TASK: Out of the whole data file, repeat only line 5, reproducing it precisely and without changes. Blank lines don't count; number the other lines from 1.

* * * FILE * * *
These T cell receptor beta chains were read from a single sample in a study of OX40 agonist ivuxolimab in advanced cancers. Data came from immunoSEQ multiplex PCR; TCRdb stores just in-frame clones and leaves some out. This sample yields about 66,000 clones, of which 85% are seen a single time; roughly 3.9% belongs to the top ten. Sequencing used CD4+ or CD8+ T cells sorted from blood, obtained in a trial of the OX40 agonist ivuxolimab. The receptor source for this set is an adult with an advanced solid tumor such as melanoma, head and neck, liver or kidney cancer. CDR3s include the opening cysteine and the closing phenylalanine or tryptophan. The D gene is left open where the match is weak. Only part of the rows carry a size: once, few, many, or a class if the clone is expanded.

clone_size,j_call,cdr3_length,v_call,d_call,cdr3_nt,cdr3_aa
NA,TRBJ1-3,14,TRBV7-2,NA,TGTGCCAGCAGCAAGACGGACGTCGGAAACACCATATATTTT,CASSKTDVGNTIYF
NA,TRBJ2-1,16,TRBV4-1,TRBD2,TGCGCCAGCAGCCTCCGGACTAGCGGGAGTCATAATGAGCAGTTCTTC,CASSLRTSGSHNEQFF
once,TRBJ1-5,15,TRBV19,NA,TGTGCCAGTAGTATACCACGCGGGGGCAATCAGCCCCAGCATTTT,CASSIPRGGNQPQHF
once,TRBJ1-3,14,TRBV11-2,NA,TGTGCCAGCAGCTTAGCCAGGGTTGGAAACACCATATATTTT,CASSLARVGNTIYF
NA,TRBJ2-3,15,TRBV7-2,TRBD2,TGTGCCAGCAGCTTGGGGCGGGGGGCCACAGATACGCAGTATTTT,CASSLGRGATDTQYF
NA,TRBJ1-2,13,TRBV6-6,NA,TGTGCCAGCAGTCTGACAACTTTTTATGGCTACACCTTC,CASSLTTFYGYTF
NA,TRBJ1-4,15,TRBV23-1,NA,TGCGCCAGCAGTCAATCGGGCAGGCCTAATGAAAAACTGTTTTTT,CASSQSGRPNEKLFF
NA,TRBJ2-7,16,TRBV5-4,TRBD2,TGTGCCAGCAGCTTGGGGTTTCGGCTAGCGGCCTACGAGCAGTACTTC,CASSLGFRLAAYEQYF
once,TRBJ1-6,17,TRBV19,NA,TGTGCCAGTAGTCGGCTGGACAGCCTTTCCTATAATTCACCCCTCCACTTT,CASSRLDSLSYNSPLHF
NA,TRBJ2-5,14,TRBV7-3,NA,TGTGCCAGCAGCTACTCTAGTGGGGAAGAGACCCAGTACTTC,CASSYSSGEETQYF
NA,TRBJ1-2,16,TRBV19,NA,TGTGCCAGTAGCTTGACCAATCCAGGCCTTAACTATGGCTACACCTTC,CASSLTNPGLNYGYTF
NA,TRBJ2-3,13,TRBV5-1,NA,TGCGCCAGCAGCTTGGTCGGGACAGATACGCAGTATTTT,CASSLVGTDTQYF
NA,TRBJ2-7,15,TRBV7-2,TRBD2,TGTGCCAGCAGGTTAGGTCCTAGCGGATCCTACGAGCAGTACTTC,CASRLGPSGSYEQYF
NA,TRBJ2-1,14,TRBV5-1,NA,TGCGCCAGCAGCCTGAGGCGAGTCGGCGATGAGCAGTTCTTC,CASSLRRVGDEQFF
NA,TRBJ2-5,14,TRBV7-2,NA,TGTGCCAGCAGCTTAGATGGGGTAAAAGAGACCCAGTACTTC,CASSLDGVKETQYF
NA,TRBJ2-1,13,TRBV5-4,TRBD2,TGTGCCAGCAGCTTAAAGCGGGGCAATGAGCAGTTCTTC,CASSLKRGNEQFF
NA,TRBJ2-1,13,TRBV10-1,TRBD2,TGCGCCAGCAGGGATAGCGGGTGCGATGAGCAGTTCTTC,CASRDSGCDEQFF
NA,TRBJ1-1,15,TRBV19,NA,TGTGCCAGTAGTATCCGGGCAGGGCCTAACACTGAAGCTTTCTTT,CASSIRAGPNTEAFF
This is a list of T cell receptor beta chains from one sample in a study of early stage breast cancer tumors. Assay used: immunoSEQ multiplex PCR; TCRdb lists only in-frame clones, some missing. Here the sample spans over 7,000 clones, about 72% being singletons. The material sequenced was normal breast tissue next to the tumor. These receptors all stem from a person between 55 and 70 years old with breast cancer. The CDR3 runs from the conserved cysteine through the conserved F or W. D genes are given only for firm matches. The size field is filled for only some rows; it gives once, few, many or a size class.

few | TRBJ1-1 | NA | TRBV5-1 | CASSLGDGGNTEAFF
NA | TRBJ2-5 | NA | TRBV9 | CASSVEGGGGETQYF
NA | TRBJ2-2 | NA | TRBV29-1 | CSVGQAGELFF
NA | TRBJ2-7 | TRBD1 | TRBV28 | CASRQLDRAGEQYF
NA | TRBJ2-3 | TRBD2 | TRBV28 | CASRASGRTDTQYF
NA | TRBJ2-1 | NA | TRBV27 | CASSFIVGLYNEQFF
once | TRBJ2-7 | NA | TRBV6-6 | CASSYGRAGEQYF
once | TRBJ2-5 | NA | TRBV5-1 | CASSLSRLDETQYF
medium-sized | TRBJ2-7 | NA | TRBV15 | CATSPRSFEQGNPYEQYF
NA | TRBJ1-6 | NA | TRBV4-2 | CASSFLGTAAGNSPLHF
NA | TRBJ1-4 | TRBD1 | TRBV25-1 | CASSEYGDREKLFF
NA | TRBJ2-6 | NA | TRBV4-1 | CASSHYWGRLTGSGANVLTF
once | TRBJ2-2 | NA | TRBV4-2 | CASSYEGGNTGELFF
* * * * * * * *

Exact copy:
once,TRBJ1-5,15,TRBV19,NA,TGTGCCAGTAGTATACCACGCGGGGGCAATCAGCCCCAGCATTTT,CASSIPRGGNQPQHF